Rock and motorcycles: a story of adventure and the road

Home Road Motorcycles Rock and motorcycles: a story of adventure and the road

Music accompanies us in every moment of our lives, and is also an essential element of our world of motorbikes. The genre? Everyone follows their own tastes, but rock is the most representative: it is so deeply rooted in motorcycle culture that some songs are part of the very fabric; this article is dedicated to those tracks belonging to the 1960s and 1970s era.

The basic themes are well-defined: journeys, roads, places of lived experiences but also of adventures, expressing a spirit of liberty, of rebellion.

We can define three main strands: classic rock, the most famous way of understanding motorbikes; then there's harder music, filled with adrenaline, linked to sports racing, to speed, to big emotions; then we have the genre tied to the romanticism of the road, the bond with nature, and songs about atmosphere, possibly blues or country; then finally there is the city theme, more modern, lighter, the pop music that accompanies us on a daily basis.

Classic and custom rock

The most significant thread is associated with the world of custom motorcycles, which have always been tied to music. The most iconic songs belong to this arena – they are historic and often linked to the cinema.

There are countless tracks, but if we start from the beginning, the first song to mention is Born to be Wild, from Steppenwolf (1968), which consolidated its place in history after featuring in the soundtrack to Easy Rider and contains a specific reference to motorbikes, to customised choppers from the 1970s, associating them with rebellion and adventure: “Get your motor runnin'/Head out on the highway/Lookin' for adventure/And whatever comes our way."

Later, another compelling track is Born to Run, from Bruce Springsteen (1975): it's actually about cars, not motorcycles, but the dominant theme is still going fast, escaping and the desire for freedom; the key verse is: “We gotta get out while we're young/'cause tramps like us, baby we were born to run.”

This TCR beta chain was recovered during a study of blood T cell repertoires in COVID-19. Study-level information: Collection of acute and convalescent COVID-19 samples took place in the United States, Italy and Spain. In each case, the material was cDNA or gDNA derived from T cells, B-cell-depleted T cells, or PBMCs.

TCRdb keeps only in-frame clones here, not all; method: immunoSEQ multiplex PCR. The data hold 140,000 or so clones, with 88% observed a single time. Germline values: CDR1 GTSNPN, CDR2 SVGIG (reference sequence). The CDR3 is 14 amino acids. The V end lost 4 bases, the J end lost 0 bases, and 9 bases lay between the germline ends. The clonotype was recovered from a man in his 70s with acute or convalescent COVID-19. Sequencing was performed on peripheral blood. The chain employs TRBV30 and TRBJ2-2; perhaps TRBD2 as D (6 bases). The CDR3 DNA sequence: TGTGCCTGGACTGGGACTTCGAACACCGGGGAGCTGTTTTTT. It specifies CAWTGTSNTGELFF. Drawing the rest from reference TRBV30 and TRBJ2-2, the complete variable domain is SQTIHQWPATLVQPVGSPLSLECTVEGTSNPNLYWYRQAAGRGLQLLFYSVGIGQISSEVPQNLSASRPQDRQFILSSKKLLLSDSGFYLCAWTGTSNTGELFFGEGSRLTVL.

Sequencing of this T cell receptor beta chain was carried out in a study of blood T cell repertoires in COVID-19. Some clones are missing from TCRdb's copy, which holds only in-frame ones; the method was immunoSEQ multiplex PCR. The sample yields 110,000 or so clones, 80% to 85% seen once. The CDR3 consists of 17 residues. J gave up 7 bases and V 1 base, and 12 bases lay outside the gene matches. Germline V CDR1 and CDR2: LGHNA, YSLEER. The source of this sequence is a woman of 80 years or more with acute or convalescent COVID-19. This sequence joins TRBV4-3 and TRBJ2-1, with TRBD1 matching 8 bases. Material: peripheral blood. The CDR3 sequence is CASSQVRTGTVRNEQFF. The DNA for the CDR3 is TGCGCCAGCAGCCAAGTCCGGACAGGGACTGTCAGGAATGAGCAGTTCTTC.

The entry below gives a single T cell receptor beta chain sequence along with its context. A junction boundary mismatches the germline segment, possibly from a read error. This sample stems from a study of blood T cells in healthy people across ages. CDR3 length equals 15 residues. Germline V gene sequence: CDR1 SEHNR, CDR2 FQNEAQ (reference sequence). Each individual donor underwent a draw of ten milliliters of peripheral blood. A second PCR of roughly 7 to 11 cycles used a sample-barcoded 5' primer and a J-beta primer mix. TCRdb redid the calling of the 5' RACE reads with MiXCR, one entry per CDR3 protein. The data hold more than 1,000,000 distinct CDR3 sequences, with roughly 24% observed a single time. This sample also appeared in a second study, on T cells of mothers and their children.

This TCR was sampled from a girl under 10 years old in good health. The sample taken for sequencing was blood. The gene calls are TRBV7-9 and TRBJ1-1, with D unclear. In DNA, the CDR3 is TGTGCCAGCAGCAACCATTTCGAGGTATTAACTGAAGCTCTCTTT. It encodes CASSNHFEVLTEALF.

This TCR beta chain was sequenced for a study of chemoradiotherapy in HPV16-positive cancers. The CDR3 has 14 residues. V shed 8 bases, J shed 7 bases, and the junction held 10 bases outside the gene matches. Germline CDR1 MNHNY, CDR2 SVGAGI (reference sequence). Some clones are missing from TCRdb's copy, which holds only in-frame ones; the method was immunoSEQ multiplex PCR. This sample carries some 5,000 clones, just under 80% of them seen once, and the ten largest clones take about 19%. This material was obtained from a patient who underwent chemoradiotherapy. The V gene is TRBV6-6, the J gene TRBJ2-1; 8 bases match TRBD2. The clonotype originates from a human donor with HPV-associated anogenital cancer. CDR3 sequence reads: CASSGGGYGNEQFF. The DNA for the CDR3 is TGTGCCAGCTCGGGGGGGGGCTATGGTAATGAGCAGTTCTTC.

Sport and adrenaline rock

Adrenaline is synonymous with sports bikes, and rock is present here, too, just in a more modern form. One song we have to mention is Highway to Hell, from AC/DC (1979). Given it's about high performance motorbikes, the message isn't exactly reassuring, especially since one of the verses goes like this: “No stop signs, speed limit/Nobody's gonna slow me down." Obviously, this shouldn't be taken literally: you should listen to the rhythm, the mix of the hammering drums, the guitar and the strength in the voice.

The romanticism of the road

This time, we relax. We are in the saddle of a touring bike, no noise, at low speed, enjoying the journey and the natural surroundings. The genre of music changes and we move to the blues and country, softer rhythms. But we are still on the road, which means we can't leave out On the Road Again from Willie Nelson (1980): “On the road again/I just can't wait to get on the road again." It is natural to associate this great classic with two other "soft" songs, its namesake On the Road Again, by Canned Heat (1968) and California Dreamin', by The Mamas & The Papas (1965), both iconic. Curiously, they don't mention motorbikes, but the main idea they convey is still travel, adventure.

We conclude the country and country rock theme with two other unmissable road songs: Hotel California, from the Eagles (1977) and Country Roads by John Denver (1971). The latter celebrates a love of nature and the simple life, and should be played on your return journey: "Country roads, take me home."

Scooters and electric bikes

Now, we are back in the city. We're no longer talking about motorbikes, but the two-wheeled commuter vehicles that are always present in urban centres and extremely useful modes of transport. In this case, we won't suggest epic music – the theme is lighter – but we will mention Little Honda from The Beach Boys (1964); take a look at the lyrics, "It's more fun than a barrel of monkeys that two-wheeled bike."

We conclude with a dedication to fans of more tech-orientated electric vehicles. We are talking about trending music, and there are no lack of ideas today. But we do so with an historical mention: check out The Robots from Kraftwerk. The song is from 1978 yet amazingly current: Kraftwerk were known throughout the world as pioneers of electronic music and in that era, with their avant-garde style, they had an enormous impact on electronic music through their use of electronic sounds and a vocal synthesiser.